Universal Right to Literacy: A Shared Mission to Establish the Constitutional Right to Literacy
“It doesn’t even feel like school,” says Jamarria Hall, a senior at Osborn Evergreen Academy of Design and Alternative Energy. “It makes my stomach hurt just walking into the facility, knowing we’re basically getting cheated — really, getting robbed — of education.”
Jamarria is one of the thousands of Detroit Public School students, of whom only 2.2% last year achieved college-ready scores in reading and English. Faced with teacherless classrooms, buildings without heating or cooling, and falling tiles from library ceilings, these students are being deprived of both dignity and opportunity. The conditions in these schools have become so bleak and unacceptable that the students, represented by Public Counsel, the nation’s largest pro-bono law firm, are filing a class action lawsuit charging that the State of Michigan denies children their constitutional right to literacy.
The filing in the U.S. District Court for the Eastern District of Michigan is the first of its kind in the nation and seeks to vindicate the rights of Detroit students who are functionally excluded from Michigan’s statewide system of education. Some lawmakers and scholars predict this case will make history, much as Brown v Board of Education did, by creating equal educational opportunity for all kids, regardless of race, class, or geography.
The 133-page complaint says the state of Michigan has disinvested in education in Detroit so much that children lack fundamental access to literacy. And lost is not only the ability to read, but to think, analyze, synthesize and distill information. The personal and collective growth ends when we stop learning to read, limiting our ability of reading to learn.
But significant change happens when legal efforts are paired with the weight of public will. Recognizing the need to spark a cultural fire for the literacy mission, enso and Public Counsel convened more than 100 leaders and activists from the worlds of education, pop culture, public policy, business, civil rights, design, and philanthropy at the Museum of Contemporary Art in downtown Los Angeles. On June 19 and 20, we brought together the charter members of this movement for a collaborative creative sprint with the goal of surfacing new ideas that make the issue infamous, and the need for collective action urgent.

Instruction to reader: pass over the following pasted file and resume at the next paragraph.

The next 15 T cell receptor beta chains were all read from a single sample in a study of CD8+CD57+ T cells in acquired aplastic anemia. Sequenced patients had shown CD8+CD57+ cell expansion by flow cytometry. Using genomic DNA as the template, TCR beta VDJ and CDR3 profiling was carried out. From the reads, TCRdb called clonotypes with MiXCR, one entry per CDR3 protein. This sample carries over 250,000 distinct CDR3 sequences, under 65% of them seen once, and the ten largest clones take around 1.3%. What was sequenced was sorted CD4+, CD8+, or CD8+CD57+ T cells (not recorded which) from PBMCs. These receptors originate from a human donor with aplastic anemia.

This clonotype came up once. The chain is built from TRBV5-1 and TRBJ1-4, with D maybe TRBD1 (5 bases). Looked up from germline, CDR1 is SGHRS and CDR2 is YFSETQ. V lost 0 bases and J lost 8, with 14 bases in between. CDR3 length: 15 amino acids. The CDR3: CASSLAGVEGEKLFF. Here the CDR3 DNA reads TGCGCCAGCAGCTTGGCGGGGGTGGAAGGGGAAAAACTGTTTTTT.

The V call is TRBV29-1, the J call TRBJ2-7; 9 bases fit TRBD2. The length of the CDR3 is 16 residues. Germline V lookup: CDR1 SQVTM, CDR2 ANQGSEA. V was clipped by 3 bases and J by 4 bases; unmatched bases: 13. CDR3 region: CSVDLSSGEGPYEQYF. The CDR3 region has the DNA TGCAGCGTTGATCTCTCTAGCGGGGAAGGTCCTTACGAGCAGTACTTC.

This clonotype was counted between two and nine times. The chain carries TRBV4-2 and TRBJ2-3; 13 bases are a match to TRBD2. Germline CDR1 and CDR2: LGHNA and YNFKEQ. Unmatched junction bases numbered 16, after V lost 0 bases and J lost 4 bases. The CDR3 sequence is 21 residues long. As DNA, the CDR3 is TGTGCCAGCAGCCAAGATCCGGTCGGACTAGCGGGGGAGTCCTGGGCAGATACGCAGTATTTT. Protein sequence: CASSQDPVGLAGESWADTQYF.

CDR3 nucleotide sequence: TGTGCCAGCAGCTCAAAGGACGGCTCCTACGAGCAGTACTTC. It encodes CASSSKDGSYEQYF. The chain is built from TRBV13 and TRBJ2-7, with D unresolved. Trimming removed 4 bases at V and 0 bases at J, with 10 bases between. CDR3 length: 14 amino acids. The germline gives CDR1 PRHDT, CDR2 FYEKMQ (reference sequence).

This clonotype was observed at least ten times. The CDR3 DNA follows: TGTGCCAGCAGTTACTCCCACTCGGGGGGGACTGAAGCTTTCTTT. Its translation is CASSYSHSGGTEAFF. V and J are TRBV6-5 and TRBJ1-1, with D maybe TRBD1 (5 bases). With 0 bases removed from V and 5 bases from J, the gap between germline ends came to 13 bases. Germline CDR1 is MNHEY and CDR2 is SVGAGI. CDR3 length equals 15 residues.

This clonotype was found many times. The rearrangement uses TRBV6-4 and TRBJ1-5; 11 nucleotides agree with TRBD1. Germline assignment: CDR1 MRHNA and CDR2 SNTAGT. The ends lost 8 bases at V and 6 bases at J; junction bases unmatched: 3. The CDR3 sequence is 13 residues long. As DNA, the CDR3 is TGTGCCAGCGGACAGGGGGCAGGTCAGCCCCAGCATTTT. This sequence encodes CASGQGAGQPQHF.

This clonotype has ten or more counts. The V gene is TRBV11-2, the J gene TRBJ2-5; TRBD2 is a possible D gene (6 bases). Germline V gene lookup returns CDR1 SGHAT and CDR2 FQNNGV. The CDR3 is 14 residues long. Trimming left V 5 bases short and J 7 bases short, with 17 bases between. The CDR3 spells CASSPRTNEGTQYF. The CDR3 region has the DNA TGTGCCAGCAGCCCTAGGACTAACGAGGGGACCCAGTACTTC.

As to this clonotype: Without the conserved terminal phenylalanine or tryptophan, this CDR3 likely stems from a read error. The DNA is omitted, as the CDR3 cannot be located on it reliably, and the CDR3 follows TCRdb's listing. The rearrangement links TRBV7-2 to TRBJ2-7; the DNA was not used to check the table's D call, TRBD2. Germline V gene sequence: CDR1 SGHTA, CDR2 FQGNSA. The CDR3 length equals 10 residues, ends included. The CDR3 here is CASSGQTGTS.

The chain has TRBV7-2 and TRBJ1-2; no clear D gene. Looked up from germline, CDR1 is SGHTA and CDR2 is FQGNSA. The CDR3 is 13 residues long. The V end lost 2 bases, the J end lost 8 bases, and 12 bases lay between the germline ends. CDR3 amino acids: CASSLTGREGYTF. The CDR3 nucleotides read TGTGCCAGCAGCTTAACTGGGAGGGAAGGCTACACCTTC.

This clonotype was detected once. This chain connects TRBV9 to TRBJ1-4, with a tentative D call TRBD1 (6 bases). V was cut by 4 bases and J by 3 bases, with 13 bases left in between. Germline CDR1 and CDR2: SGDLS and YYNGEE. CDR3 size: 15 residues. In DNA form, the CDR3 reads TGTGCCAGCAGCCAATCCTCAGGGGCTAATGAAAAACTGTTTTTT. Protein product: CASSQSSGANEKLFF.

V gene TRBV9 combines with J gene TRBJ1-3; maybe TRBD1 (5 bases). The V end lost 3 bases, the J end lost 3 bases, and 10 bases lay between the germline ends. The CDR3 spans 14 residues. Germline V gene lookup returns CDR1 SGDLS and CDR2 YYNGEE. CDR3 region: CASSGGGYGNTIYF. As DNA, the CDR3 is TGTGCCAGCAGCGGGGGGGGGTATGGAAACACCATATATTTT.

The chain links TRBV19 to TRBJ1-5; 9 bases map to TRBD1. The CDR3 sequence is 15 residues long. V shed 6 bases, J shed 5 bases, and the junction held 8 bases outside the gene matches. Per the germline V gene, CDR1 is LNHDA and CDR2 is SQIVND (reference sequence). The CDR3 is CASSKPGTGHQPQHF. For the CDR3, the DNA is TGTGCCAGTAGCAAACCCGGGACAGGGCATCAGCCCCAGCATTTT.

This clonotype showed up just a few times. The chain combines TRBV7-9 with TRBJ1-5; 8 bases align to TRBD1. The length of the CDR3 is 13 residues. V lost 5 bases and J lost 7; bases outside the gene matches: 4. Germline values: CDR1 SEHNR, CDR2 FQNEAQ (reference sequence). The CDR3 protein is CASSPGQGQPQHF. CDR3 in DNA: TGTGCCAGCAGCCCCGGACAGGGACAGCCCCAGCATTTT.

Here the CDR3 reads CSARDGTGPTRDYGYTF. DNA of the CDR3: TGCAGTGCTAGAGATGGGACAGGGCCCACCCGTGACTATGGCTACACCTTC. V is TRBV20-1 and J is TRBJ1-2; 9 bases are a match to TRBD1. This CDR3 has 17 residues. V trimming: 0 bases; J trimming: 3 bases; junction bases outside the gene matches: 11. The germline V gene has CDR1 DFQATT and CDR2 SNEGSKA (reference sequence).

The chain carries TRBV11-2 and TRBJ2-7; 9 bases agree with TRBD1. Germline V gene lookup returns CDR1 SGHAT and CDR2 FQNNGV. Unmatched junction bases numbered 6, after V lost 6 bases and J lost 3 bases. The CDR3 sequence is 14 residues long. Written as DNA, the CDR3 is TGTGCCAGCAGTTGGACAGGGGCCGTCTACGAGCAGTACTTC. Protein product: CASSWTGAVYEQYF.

First, we heard directly from students and teachers in marginalized communities like Detroit about conditions in schools that would have shocked our consciences a hundred years ago, let alone today. We heard from experts in education, like former U.S. Secretary of Education John King Jr. and bestselling author and Executive Director of The NYU Metropolitan Center for Research on Equity and The Transformation of Schools, Dr. David Kirkland, that universal access to literacy is solvable if we can galvanize the public will to face it head on, from a place of strength and dignity. And we heard from activists, like Chair of the U.S. Commission on Civil Rights Catherine Lhamon and creator of the #WeThePeople campaign Mark Gonzales. They reminded us that in order to bring unexpected allies together behind a shared vision for success, we need to stop talking to the head, and start speaking to the heart.
We heard several guiding principles that we used to help steer our design process:
The power of personal stories
“Stories matter. Many stories matter. Stories have been used to dispossess and to malign, but stories can also be used to empower and to humanize. Stories can break the dignity of a people, but stories can also repair that broken dignity.”
— Chimamanda Adichie, “The danger of a single story”